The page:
His gubernatorial platform called for increasing funding for children’s services and foster care, investing more money in high-quality early childhood care and preschool, adding mental health services in schools to help prevent shootings and suicides, and using drug task forces to stop the flow of illegal drugs into Ohio.
He vows to sign a heartbeat bill that would ban abortions once a fetal heartbeat can be detected, oppose any effort to legalize recreational marijuana and continue Medicaid expansion as long as work requirements and drug tests for Medicaid recipients are included in the legislation.
DeWine said nearly everything in his platform is aimed at helping at-risk children.
“I believe that the future of this state is going to be determined to a great extent by how well a job we do in reaching these kids and breaking the cycle of poverty,” he said. The good news is that if you break the cycle of poverty with one generation, you probably have broken it for many generations.”
Cordray and Lt. Gov. Mary Taylor — DeWine’s rival in the GOP primary in May — both criticized DeWine for viewing the governor’s office as the next rung on his political career ladder.
“Mike DeWine has been on a government payroll for the better part of 42 years,” a narrator says in a Mary Taylor online ad.
But at the UD debate, DeWine said he was running for governor “because I want to take us to the next level. I want for every child of this state what I want for my own children and my grandchildren, and that is for them to have opportunity. Opportunity to live their version of the American Dream.
“I will fight for that,” he said. “I will fight for that every single day.”
Opioids: Institute prevention abuse prevention programs at every grade level; expand the use of drug courts to all counties; increase funding for children’s services and foster care; spend any money obtained through Ohio’s lawsuit against drug makers on addressing the crisis; increase use of drug task forces.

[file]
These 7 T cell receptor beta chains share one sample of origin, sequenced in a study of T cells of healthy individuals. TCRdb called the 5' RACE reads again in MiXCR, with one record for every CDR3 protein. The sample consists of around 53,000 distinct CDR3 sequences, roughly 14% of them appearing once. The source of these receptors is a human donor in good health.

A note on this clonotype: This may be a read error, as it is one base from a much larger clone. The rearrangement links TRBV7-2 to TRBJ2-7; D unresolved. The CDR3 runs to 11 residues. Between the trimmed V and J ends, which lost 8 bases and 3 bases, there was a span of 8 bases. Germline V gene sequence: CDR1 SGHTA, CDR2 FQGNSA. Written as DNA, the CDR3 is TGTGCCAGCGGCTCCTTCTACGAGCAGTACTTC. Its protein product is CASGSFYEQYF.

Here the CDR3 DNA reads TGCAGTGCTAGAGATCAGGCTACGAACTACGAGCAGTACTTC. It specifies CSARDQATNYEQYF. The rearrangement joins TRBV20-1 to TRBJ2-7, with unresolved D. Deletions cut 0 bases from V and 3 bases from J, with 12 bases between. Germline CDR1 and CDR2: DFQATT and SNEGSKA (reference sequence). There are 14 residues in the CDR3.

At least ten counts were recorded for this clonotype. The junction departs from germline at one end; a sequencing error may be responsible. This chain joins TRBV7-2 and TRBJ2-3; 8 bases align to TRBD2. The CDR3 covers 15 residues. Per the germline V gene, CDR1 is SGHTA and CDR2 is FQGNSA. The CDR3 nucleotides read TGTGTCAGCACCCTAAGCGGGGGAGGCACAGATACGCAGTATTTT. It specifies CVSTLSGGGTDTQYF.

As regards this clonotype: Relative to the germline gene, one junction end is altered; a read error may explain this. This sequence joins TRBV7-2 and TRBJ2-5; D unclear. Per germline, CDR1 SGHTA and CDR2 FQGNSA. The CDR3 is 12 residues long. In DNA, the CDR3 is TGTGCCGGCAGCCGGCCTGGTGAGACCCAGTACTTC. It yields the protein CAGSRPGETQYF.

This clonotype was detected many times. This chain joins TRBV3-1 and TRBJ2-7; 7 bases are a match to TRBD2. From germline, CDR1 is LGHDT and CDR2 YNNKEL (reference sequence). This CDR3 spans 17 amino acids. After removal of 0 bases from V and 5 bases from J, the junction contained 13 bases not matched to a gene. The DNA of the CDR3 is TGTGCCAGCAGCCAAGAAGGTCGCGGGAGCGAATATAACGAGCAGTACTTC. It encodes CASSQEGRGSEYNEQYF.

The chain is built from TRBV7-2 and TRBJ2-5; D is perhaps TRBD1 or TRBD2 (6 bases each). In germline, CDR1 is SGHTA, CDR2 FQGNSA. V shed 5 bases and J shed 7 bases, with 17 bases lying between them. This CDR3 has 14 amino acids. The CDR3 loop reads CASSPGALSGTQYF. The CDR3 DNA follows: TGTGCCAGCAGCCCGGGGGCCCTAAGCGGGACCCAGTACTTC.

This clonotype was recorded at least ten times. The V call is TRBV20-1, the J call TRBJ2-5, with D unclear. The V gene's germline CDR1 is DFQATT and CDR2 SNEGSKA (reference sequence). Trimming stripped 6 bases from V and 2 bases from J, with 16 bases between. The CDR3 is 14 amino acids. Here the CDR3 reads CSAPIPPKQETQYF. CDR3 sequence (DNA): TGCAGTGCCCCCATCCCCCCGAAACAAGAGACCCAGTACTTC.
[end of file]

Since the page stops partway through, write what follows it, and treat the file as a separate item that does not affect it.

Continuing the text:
Gun violence and control: Increase penalties for repeat violent offenders who use guns in their crimes; add mental health services in schools; improve accuracy of criminal records added to the gun purchase background check system; add school resource officers and continue to allow local districts to decide whether to arm staff inside schools; support a “red flag” law but only if it includes due process measures.
Online charter schools and education: Require that a portion of funding for online charter schools be withheld until test scores show students pass courses; continue the state’s lawsuit to recoup $72 million from the Electronic Classroom of Tomorrow; reduce the number of mandated standardized tests; introduce more fairness to the state school funding formula.
Medicaid expansion: Mandate that able-bodied adults meet work requirements to qualify for the health care coverage; require Medicaid recipients to pass drug tests; emphasize prevention and wellness for the 3 million Ohioans on Medicaid.
Criminal justice reform: Institute harsher prison sentences for repeat violent offenders who use guns; work with local judges to encourage sentences that keep non-violent offenders in community programs instead of state prison beds.
Marijuana: Oppose legalization for recreational use.
Abortion: Would sign a heartbeat bill that would ban abortions once a fetal heartbeat can be detected.
Jobs and the economy: Use technology to better match workers with job openings; expand the use of career tech centers, apprenticeships, and job certification programs; keep taxes and regulations “rational, reasonable and predictive;” create opportunity zones to lure investment of unrealized capital gains; improve transparency at JobsOhio.
Children: Invest more state money into home visits for at-risk pregnant women and for high-quality early childhood care and preschool.